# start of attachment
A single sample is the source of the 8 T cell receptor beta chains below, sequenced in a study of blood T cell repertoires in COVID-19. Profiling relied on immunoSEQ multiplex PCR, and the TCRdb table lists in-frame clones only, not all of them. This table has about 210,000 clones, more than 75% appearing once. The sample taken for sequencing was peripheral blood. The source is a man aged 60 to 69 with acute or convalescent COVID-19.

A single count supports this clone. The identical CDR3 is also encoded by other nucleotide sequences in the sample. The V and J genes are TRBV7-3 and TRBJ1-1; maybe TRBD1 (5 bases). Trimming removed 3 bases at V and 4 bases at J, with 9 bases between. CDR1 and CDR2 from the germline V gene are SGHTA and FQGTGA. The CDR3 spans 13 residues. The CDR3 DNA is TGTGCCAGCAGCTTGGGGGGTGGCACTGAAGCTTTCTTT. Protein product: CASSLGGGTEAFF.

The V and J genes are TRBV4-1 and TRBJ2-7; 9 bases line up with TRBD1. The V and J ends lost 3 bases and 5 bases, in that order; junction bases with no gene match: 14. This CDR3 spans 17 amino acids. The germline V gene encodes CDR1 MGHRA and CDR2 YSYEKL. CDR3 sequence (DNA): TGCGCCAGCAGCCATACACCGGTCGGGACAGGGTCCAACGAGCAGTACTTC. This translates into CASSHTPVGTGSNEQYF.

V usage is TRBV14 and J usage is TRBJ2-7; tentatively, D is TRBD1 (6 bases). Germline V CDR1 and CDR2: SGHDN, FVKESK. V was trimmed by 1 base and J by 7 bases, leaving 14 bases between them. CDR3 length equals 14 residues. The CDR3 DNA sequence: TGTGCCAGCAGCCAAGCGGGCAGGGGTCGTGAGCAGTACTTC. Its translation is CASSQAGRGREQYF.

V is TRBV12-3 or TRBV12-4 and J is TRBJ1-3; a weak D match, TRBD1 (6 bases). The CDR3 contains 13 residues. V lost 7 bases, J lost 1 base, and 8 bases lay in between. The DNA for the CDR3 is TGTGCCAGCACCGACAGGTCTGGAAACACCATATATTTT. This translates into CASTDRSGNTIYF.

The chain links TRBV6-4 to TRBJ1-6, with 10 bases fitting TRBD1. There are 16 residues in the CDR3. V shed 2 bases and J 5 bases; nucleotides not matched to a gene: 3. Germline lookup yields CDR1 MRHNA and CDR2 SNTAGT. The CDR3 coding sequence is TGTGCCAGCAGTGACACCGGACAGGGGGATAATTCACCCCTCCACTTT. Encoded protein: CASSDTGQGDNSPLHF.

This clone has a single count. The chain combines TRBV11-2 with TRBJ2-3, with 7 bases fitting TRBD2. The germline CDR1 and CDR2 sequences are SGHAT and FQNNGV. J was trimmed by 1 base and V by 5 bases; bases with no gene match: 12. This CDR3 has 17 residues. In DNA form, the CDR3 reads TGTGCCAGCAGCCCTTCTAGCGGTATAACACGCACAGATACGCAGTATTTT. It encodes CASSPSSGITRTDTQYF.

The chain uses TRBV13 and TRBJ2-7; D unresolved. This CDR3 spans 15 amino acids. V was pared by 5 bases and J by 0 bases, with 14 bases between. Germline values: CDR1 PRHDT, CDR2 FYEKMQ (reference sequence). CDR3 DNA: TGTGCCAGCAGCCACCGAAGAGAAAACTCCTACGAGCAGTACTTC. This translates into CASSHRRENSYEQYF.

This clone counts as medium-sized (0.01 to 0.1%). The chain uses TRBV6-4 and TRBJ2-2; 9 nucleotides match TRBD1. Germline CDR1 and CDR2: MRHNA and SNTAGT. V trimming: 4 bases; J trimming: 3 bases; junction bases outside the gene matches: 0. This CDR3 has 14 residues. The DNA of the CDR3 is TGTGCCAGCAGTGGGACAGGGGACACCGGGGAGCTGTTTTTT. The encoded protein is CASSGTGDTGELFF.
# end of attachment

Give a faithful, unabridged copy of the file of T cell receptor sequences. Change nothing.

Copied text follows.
A single sample is the source of the 8 T cell receptor beta chains below, sequenced in a study of blood T cell repertoires in COVID-19. Profiling relied on immunoSEQ multiplex PCR, and the TCRdb table lists in-frame clones only, not all of them. This table has about 210,000 clones, more than 75% appearing once. The sample taken for sequencing was peripheral blood. The source is a man aged 60 to 69 with acute or convalescent COVID-19.

A single count supports this clone. The identical CDR3 is also encoded by other nucleotide sequences in the sample. The V and J genes are TRBV7-3 and TRBJ1-1; maybe TRBD1 (5 bases). Trimming removed 3 bases at V and 4 bases at J, with 9 bases between. CDR1 and CDR2 from the germline V gene are SGHTA and FQGTGA. The CDR3 spans 13 residues. The CDR3 DNA is TGTGCCAGCAGCTTGGGGGGTGGCACTGAAGCTTTCTTT. Protein product: CASSLGGGTEAFF.

The V and J genes are TRBV4-1 and TRBJ2-7; 9 bases line up with TRBD1. The V and J ends lost 3 bases and 5 bases, in that order; junction bases with no gene match: 14. This CDR3 spans 17 amino acids. The germline V gene encodes CDR1 MGHRA and CDR2 YSYEKL. CDR3 sequence (DNA): TGCGCCAGCAGCCATACACCGGTCGGGACAGGGTCCAACGAGCAGTACTTC. This translates into CASSHTPVGTGSNEQYF.

V usage is TRBV14 and J usage is TRBJ2-7; tentatively, D is TRBD1 (6 bases). Germline V CDR1 and CDR2: SGHDN, FVKESK. V was trimmed by 1 base and J by 7 bases, leaving 14 bases between them. CDR3 length equals 14 residues. The CDR3 DNA sequence: TGTGCCAGCAGCCAAGCGGGCAGGGGTCGTGAGCAGTACTTC. Its translation is CASSQAGRGREQYF.

V is TRBV12-3 or TRBV12-4 and J is TRBJ1-3; a weak D match, TRBD1 (6 bases). The CDR3 contains 13 residues. V lost 7 bases, J lost 1 base, and 8 bases lay in between. The DNA for the CDR3 is TGTGCCAGCACCGACAGGTCTGGAAACACCATATATTTT. This translates into CASTDRSGNTIYF.

The chain links TRBV6-4 to TRBJ1-6, with 10 bases fitting TRBD1. There are 16 residues in the CDR3. V shed 2 bases and J 5 bases; nucleotides not matched to a gene: 3. Germline lookup yields CDR1 MRHNA and CDR2 SNTAGT. The CDR3 coding sequence is TGTGCCAGCAGTGACACCGGACAGGGGGATAATTCACCCCTCCACTTT. Encoded protein: CASSDTGQGDNSPLHF.

This clone has a single count. The chain combines TRBV11-2 with TRBJ2-3, with 7 bases fitting TRBD2. The germline CDR1 and CDR2 sequences are SGHAT and FQNNGV. J was trimmed by 1 base and V by 5 bases; bases with no gene match: 12. This CDR3 has 17 residues. In DNA form, the CDR3 reads TGTGCCAGCAGCCCTTCTAGCGGTATAACACGCACAGATACGCAGTATTTT. It encodes CASSPSSGITRTDTQYF.

The chain uses TRBV13 and TRBJ2-7; D unresolved. This CDR3 spans 15 amino acids. V was pared by 5 bases and J by 0 bases, with 14 bases between. Germline values: CDR1 PRHDT, CDR2 FYEKMQ (reference sequence). CDR3 DNA: TGTGCCAGCAGCCACCGAAGAGAAAACTCCTACGAGCAGTACTTC. This translates into CASSHRRENSYEQYF.

This clone counts as medium-sized (0.01 to 0.1%). The chain uses TRBV6-4 and TRBJ2-2; 9 nucleotides match TRBD1. Germline CDR1 and CDR2: MRHNA and SNTAGT. V trimming: 4 bases; J trimming: 3 bases; junction bases outside the gene matches: 0. This CDR3 has 14 residues. The DNA of the CDR3 is TGTGCCAGCAGTGGGACAGGGGACACCGGGGAGCTGTTTTTT. The encoded protein is CASSGTGDTGELFF.